Huan (left) and Song (right) with Yuan Yue, the CEO at Horizon Consulting Group (Lingdian). Cornell China Forum 2014.
Huan (left) and Song (right) with Yuan Yue, the CEO at Horizon Consulting Group (Lingdian). Cornell China Forum 2014.

Creating the corporation proved to be an excellent learning experience for Song and Huan, as they had to navigate a large number of legal and technical aspects to form an official corporation. Song had to first obtain work-study sponsorship in order to legally work in the U.S., and without any law experience, this proved a difficult task. Song and Huan contacted law students at both Cornell and Harvard for help with their company, and also received support from David Primo, associate professor of political science and business administration, and Michael Rizzo, professor of economics. Huan and Song also worked with an accounting student at the Simon School, who helped them file insurance and tax forms, and other necessary corporate materials. The pair also received support from the staff at Wilson Commons, Office of Admissions, College Center for Advising Services, Center for Entrepreneurship, and International Services Office. “I think our experience forming OdysseyLife is a great example of how strong the interdisciplinary network is here,” says Song. “We were very fortunate to have access to so many resources, and this wouldn’t have been possible without the tremendous support of the University’s staff.”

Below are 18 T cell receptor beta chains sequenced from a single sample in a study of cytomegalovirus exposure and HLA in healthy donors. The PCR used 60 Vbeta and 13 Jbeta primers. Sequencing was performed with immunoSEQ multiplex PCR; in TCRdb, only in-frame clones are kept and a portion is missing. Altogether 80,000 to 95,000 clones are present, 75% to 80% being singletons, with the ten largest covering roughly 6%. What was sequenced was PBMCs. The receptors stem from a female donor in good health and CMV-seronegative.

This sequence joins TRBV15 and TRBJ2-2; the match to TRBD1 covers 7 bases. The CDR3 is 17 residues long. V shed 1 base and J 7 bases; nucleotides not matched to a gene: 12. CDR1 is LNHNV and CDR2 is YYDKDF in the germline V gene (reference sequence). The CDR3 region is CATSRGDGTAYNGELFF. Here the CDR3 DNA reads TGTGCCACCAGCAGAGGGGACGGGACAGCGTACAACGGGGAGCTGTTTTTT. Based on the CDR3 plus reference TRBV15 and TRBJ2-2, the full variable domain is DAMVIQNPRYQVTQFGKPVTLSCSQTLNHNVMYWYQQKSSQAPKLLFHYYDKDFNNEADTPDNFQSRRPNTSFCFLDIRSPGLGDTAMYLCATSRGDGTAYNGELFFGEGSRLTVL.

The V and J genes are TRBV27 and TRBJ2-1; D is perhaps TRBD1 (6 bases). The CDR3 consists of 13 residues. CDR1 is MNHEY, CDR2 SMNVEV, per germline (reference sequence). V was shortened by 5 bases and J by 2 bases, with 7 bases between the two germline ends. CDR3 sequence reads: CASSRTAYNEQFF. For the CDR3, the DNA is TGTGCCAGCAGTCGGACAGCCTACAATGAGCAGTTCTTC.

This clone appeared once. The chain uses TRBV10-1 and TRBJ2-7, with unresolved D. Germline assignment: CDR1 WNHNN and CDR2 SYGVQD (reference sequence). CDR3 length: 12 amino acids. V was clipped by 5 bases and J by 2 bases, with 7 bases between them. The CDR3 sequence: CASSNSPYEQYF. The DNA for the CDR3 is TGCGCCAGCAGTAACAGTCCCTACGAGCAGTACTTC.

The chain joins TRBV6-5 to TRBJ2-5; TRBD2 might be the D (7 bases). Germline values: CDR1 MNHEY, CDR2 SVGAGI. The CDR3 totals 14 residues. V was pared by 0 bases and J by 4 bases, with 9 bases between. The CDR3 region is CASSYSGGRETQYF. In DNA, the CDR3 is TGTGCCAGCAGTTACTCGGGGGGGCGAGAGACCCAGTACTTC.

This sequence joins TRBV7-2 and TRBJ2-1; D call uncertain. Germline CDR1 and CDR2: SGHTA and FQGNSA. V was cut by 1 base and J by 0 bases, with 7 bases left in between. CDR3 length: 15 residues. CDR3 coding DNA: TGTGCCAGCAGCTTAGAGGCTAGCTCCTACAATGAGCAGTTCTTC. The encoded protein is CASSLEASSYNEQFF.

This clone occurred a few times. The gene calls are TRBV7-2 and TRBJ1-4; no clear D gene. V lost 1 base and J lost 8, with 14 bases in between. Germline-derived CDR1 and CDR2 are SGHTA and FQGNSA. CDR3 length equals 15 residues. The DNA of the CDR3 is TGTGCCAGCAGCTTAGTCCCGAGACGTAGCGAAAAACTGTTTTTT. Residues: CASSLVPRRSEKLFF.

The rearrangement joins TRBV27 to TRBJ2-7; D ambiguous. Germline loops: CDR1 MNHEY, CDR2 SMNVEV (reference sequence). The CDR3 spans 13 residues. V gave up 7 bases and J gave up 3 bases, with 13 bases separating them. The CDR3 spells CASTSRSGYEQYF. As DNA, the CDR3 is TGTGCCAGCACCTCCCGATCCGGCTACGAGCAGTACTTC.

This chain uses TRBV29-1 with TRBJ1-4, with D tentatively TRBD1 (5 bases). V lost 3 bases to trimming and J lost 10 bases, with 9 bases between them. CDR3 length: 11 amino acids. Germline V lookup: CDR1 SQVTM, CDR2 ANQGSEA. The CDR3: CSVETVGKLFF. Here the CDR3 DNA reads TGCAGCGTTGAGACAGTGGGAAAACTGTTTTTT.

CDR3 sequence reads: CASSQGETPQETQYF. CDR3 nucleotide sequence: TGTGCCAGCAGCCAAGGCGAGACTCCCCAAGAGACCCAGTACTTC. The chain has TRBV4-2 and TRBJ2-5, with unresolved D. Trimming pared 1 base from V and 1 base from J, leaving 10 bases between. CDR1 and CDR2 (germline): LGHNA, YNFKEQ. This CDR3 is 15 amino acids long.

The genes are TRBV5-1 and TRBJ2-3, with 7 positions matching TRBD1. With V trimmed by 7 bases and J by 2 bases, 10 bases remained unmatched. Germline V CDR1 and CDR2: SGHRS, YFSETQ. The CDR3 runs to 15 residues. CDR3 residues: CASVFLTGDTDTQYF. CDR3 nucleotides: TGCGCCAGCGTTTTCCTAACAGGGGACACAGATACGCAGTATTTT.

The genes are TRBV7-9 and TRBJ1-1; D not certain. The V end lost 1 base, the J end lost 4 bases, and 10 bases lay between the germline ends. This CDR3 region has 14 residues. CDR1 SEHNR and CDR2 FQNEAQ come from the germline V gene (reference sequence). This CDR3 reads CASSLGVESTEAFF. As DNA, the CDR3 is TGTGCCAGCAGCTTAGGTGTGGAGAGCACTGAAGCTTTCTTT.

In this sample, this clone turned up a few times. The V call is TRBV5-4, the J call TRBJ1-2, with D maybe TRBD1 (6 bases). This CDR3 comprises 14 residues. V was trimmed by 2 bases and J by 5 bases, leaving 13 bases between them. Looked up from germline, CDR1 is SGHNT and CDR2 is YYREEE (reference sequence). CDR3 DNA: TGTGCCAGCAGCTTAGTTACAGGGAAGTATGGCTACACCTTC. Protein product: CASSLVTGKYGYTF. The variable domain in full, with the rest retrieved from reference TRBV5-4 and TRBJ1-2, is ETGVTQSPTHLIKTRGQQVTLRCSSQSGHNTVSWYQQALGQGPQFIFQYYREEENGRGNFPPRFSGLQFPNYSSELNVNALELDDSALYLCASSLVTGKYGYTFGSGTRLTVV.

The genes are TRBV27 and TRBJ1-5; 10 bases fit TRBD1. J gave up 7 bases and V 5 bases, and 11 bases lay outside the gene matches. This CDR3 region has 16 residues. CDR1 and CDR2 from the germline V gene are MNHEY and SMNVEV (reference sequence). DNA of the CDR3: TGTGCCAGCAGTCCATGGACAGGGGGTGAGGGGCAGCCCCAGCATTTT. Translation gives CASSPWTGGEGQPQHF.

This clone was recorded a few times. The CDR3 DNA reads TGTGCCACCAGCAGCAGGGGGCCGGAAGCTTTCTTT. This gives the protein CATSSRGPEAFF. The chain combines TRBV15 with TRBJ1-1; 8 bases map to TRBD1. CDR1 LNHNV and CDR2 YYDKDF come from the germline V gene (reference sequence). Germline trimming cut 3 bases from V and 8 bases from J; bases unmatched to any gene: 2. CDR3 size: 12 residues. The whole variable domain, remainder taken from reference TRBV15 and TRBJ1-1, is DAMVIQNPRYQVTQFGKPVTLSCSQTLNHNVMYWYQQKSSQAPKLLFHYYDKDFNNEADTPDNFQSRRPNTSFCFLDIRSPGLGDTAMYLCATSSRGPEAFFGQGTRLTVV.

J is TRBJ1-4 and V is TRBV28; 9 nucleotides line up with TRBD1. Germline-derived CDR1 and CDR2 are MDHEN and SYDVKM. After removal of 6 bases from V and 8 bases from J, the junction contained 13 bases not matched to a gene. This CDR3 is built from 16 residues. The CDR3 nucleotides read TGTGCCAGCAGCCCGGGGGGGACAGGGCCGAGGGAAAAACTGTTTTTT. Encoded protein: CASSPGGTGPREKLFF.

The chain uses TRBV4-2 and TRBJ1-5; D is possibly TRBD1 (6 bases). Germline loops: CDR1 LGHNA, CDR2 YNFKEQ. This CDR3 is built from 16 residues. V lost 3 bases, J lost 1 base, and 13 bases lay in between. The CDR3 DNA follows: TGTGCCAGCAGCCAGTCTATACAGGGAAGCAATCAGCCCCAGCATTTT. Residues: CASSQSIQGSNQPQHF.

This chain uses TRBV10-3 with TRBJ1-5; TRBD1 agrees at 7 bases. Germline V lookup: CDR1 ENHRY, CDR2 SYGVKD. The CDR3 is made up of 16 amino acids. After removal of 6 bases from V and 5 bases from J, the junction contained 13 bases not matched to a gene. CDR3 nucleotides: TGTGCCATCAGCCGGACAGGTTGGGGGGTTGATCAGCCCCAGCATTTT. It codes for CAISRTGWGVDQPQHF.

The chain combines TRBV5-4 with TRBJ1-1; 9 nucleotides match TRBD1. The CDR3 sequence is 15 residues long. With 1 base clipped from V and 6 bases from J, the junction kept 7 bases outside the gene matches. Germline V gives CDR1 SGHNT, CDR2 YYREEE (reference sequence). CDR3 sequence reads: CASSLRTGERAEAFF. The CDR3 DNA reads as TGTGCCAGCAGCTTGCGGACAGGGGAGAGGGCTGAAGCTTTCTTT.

In the future, Song and Huan hope to expand the services to American students as well, to help them connect in a greater capacity with International students. “We want to build a bridge that will help both American and International students use college campuses as a place where they can freely exchange ideas,” he explains.

If you are interested in learning more about OdysseyLife, you can visit the website or contact Sky Song directly via email.

Optics Students Win $10K at Pre-Seed Workshop

For the past 10 years, High Tech Rochester’s annual Pre-Seed Workshop has provided inventors, entrepreneurs, and technology professionals with resources for quickly assessing their specific market opportunities and identifying the next steps to be taken in creating a start-up business around their technology innovation.